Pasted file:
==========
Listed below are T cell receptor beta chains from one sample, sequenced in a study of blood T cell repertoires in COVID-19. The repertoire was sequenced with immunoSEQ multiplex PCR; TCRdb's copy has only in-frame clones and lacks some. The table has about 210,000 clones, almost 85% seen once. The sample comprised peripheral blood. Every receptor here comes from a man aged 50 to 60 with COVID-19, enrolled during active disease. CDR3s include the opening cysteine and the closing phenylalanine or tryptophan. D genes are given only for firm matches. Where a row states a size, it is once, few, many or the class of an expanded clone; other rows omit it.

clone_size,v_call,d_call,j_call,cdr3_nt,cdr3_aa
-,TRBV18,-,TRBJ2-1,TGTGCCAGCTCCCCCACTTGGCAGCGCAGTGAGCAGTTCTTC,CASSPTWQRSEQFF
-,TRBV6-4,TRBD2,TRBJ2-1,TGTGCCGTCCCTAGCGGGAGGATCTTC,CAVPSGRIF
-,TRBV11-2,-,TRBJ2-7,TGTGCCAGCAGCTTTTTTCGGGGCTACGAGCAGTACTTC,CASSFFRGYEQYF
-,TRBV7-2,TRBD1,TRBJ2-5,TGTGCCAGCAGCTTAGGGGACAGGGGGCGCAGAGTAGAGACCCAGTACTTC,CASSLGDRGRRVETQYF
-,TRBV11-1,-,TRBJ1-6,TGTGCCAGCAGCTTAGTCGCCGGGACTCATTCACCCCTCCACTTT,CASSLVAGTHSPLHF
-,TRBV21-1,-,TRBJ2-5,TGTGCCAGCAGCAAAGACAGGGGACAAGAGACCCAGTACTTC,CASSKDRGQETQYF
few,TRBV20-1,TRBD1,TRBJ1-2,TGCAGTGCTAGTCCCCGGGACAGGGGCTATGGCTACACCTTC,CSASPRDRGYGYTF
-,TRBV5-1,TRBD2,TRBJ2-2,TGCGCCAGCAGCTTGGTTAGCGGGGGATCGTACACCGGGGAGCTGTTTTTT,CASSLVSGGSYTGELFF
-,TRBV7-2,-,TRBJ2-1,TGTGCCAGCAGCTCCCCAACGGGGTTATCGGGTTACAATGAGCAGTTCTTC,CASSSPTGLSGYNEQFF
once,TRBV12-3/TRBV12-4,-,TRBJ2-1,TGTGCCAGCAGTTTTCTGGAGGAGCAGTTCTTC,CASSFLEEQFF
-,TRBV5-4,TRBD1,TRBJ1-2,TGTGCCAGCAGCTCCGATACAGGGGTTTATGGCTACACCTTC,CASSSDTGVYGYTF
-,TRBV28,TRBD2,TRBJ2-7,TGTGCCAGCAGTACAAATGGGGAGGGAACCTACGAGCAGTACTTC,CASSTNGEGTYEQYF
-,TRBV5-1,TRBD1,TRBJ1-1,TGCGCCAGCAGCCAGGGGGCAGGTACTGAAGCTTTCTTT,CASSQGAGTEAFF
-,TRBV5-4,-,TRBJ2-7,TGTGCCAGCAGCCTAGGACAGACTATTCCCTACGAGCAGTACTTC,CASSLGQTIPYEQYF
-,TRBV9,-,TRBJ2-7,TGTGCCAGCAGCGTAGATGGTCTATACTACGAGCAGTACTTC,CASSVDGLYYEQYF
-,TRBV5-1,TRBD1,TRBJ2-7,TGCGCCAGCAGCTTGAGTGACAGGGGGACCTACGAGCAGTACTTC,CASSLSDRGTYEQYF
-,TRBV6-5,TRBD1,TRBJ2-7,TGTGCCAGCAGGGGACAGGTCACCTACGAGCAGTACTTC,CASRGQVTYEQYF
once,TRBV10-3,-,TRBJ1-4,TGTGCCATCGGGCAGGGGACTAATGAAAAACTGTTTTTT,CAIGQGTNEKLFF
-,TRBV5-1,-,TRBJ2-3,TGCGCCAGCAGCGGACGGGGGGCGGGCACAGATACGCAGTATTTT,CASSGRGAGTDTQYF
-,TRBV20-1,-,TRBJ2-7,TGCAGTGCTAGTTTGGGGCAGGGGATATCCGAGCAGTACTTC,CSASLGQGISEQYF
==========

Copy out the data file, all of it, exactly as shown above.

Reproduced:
Listed below are T cell receptor beta chains from one sample, sequenced in a study of blood T cell repertoires in COVID-19. The repertoire was sequenced with immunoSEQ multiplex PCR; TCRdb's copy has only in-frame clones and lacks some. The table has about 210,000 clones, almost 85% seen once. The sample comprised peripheral blood. Every receptor here comes from a man aged 50 to 60 with COVID-19, enrolled during active disease. CDR3s include the opening cysteine and the closing phenylalanine or tryptophan. D genes are given only for firm matches. Where a row states a size, it is once, few, many or the class of an expanded clone; other rows omit it.

clone_size,v_call,d_call,j_call,cdr3_nt,cdr3_aa
-,TRBV18,-,TRBJ2-1,TGTGCCAGCTCCCCCACTTGGCAGCGCAGTGAGCAGTTCTTC,CASSPTWQRSEQFF
-,TRBV6-4,TRBD2,TRBJ2-1,TGTGCCGTCCCTAGCGGGAGGATCTTC,CAVPSGRIF
-,TRBV11-2,-,TRBJ2-7,TGTGCCAGCAGCTTTTTTCGGGGCTACGAGCAGTACTTC,CASSFFRGYEQYF
-,TRBV7-2,TRBD1,TRBJ2-5,TGTGCCAGCAGCTTAGGGGACAGGGGGCGCAGAGTAGAGACCCAGTACTTC,CASSLGDRGRRVETQYF
-,TRBV11-1,-,TRBJ1-6,TGTGCCAGCAGCTTAGTCGCCGGGACTCATTCACCCCTCCACTTT,CASSLVAGTHSPLHF
-,TRBV21-1,-,TRBJ2-5,TGTGCCAGCAGCAAAGACAGGGGACAAGAGACCCAGTACTTC,CASSKDRGQETQYF
few,TRBV20-1,TRBD1,TRBJ1-2,TGCAGTGCTAGTCCCCGGGACAGGGGCTATGGCTACACCTTC,CSASPRDRGYGYTF
-,TRBV5-1,TRBD2,TRBJ2-2,TGCGCCAGCAGCTTGGTTAGCGGGGGATCGTACACCGGGGAGCTGTTTTTT,CASSLVSGGSYTGELFF
-,TRBV7-2,-,TRBJ2-1,TGTGCCAGCAGCTCCCCAACGGGGTTATCGGGTTACAATGAGCAGTTCTTC,CASSSPTGLSGYNEQFF
once,TRBV12-3/TRBV12-4,-,TRBJ2-1,TGTGCCAGCAGTTTTCTGGAGGAGCAGTTCTTC,CASSFLEEQFF
-,TRBV5-4,TRBD1,TRBJ1-2,TGTGCCAGCAGCTCCGATACAGGGGTTTATGGCTACACCTTC,CASSSDTGVYGYTF
-,TRBV28,TRBD2,TRBJ2-7,TGTGCCAGCAGTACAAATGGGGAGGGAACCTACGAGCAGTACTTC,CASSTNGEGTYEQYF
-,TRBV5-1,TRBD1,TRBJ1-1,TGCGCCAGCAGCCAGGGGGCAGGTACTGAAGCTTTCTTT,CASSQGAGTEAFF
-,TRBV5-4,-,TRBJ2-7,TGTGCCAGCAGCCTAGGACAGACTATTCCCTACGAGCAGTACTTC,CASSLGQTIPYEQYF
-,TRBV9,-,TRBJ2-7,TGTGCCAGCAGCGTAGATGGTCTATACTACGAGCAGTACTTC,CASSVDGLYYEQYF
-,TRBV5-1,TRBD1,TRBJ2-7,TGCGCCAGCAGCTTGAGTGACAGGGGGACCTACGAGCAGTACTTC,CASSLSDRGTYEQYF
-,TRBV6-5,TRBD1,TRBJ2-7,TGTGCCAGCAGGGGACAGGTCACCTACGAGCAGTACTTC,CASRGQVTYEQYF
once,TRBV10-3,-,TRBJ1-4,TGTGCCATCGGGCAGGGGACTAATGAAAAACTGTTTTTT,CAIGQGTNEKLFF
-,TRBV5-1,-,TRBJ2-3,TGCGCCAGCAGCGGACGGGGGGCGGGCACAGATACGCAGTATTTT,CASSGRGAGTDTQYF
-,TRBV20-1,-,TRBJ2-7,TGCAGTGCTAGTTTGGGGCAGGGGATATCCGAGCAGTACTTC,CSASLGQGISEQYF